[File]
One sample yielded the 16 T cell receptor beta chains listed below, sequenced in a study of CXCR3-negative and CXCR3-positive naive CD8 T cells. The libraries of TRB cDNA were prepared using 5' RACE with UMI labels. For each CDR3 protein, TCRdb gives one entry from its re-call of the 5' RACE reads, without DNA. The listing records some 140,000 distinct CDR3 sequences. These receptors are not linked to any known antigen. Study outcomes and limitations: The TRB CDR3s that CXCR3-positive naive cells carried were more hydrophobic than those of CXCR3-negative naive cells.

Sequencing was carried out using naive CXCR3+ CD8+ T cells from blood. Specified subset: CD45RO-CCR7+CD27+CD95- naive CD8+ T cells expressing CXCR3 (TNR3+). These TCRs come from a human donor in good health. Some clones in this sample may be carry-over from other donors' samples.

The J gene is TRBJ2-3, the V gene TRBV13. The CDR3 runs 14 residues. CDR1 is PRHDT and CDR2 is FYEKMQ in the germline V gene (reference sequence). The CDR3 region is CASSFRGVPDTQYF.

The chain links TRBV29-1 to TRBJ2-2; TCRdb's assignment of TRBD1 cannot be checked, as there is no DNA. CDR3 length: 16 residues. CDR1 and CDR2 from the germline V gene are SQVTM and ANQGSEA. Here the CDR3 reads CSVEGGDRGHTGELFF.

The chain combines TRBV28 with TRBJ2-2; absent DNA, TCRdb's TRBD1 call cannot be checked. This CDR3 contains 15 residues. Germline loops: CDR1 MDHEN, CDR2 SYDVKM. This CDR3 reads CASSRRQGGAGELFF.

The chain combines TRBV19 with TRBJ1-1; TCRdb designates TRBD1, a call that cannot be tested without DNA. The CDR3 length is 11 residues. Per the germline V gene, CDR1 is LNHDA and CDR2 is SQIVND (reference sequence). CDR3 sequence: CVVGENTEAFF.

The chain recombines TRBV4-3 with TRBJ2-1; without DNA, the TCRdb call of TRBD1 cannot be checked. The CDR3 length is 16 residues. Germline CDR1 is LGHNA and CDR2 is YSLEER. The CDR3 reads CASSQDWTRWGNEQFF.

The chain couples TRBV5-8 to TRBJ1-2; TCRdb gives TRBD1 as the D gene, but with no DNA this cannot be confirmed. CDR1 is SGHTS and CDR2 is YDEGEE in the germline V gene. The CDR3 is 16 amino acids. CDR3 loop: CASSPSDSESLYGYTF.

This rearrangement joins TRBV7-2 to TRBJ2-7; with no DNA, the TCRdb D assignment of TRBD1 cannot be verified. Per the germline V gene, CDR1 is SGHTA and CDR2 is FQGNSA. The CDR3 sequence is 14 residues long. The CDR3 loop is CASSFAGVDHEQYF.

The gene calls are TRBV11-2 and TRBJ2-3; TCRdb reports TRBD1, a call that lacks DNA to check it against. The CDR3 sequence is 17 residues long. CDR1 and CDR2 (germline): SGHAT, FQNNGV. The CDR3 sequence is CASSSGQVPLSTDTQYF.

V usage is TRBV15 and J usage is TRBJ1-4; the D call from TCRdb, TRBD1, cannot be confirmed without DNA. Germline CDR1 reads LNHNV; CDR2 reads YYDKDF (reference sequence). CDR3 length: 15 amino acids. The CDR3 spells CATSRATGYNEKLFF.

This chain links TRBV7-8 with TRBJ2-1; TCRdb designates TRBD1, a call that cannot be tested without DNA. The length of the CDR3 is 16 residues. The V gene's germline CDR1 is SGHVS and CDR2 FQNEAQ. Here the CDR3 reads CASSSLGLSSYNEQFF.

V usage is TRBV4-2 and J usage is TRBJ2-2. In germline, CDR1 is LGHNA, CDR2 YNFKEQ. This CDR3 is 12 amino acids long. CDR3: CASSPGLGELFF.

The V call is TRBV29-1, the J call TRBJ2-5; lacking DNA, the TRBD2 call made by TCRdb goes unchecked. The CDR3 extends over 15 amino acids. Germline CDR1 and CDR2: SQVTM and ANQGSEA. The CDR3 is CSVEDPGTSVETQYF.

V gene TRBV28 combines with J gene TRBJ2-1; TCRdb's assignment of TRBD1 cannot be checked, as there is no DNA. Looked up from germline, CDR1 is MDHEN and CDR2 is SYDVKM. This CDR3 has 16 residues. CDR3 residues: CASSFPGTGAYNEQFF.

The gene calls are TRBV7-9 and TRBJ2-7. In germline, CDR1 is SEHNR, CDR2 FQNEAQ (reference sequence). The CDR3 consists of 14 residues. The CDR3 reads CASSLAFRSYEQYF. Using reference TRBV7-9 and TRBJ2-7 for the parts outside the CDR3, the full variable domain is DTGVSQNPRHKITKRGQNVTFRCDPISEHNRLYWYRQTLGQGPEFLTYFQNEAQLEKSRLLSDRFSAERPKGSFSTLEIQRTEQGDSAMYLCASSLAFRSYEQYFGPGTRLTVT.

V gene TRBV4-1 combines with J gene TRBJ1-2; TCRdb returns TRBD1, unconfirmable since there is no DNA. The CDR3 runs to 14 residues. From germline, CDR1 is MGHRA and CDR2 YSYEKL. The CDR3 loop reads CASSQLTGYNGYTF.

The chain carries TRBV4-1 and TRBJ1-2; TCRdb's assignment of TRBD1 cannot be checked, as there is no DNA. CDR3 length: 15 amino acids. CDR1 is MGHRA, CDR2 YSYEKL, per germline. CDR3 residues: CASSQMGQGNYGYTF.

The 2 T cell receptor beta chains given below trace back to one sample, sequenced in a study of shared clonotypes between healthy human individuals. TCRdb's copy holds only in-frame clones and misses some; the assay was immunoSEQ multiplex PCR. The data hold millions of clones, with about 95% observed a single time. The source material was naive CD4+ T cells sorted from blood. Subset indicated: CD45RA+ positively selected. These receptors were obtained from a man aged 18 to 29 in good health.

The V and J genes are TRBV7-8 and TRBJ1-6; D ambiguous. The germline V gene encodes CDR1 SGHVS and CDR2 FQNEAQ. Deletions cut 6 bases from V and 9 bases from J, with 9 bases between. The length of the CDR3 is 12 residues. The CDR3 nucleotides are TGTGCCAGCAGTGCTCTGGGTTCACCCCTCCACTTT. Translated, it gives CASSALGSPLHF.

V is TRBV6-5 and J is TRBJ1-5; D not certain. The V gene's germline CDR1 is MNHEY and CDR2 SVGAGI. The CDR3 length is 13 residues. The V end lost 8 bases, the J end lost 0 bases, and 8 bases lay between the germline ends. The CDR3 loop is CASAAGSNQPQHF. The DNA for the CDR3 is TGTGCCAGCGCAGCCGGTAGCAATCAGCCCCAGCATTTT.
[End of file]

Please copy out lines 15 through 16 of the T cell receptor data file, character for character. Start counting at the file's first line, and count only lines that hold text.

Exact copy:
V gene TRBV28 combines with J gene TRBJ2-1; TCRdb's assignment of TRBD1 cannot be checked, as there is no DNA. Looked up from germline, CDR1 is MDHEN and CDR2 is SYDVKM. This CDR3 has 16 residues. CDR3 residues: CASSFPGTGAYNEQFF.

The gene calls are TRBV7-9 and TRBJ2-7. In germline, CDR1 is SEHNR, CDR2 FQNEAQ (reference sequence). The CDR3 consists of 14 residues. The CDR3 reads CASSLAFRSYEQYF. Using reference TRBV7-9 and TRBJ2-7 for the parts outside the CDR3, the full variable domain is DTGVSQNPRHKITKRGQNVTFRCDPISEHNRLYWYRQTLGQGPEFLTYFQNEAQLEKSRLLSDRFSAERPKGSFSTLEIQRTEQGDSAMYLCASSLAFRSYEQYFGPGTRLTVT.